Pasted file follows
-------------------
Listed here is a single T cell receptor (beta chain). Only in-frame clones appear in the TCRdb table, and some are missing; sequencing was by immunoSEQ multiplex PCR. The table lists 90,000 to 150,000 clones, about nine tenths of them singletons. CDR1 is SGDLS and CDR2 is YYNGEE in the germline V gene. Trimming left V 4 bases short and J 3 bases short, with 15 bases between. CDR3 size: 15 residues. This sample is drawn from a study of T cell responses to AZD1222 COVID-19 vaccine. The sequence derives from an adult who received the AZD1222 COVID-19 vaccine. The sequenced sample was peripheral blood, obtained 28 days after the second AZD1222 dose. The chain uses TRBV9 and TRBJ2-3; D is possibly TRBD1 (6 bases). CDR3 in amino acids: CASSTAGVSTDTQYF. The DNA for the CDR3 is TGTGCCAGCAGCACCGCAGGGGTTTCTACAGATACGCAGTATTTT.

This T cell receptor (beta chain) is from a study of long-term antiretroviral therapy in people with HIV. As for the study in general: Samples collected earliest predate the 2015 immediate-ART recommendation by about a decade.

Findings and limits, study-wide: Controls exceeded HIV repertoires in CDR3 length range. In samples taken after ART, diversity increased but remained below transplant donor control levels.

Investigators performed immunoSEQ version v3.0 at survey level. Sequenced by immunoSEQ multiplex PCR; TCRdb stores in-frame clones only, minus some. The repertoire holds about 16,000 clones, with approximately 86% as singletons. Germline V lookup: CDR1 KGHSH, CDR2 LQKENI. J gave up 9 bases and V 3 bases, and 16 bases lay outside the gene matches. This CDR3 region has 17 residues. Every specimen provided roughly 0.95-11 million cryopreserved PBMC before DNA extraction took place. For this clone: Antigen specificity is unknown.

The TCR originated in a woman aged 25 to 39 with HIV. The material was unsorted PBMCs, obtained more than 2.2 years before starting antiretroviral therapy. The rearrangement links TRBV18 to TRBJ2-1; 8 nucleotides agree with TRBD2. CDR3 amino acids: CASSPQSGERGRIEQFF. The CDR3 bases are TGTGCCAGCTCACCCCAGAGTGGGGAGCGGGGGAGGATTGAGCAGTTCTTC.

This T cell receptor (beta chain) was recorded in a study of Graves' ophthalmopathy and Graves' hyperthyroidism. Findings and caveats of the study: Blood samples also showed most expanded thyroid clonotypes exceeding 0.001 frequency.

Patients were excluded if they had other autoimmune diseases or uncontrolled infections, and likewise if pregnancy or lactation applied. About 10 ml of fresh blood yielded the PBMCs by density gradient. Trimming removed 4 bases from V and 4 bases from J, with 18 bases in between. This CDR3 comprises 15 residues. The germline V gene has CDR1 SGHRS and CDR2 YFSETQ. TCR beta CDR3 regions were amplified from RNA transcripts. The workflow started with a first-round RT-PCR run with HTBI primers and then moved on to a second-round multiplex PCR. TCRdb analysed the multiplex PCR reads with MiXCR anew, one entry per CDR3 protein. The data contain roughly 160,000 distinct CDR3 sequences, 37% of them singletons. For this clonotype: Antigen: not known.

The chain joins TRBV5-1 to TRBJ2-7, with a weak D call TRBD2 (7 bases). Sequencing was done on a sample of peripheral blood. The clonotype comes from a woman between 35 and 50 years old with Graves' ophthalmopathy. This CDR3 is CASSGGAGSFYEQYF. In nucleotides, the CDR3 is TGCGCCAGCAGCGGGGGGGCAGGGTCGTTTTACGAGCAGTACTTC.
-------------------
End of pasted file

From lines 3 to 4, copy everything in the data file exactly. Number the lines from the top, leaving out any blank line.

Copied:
Findings and limits, study-wide: Controls exceeded HIV repertoires in CDR3 length range. In samples taken after ART, diversity increased but remained below transplant donor control levels.

Investigators performed immunoSEQ version v3.0 at survey level. Sequenced by immunoSEQ multiplex PCR; TCRdb stores in-frame clones only, minus some. The repertoire holds about 16,000 clones, with approximately 86% as singletons. Germline V lookup: CDR1 KGHSH, CDR2 LQKENI. J gave up 9 bases and V 3 bases, and 16 bases lay outside the gene matches. This CDR3 region has 17 residues. Every specimen provided roughly 0.95-11 million cryopreserved PBMC before DNA extraction took place. For this clone: Antigen specificity is unknown.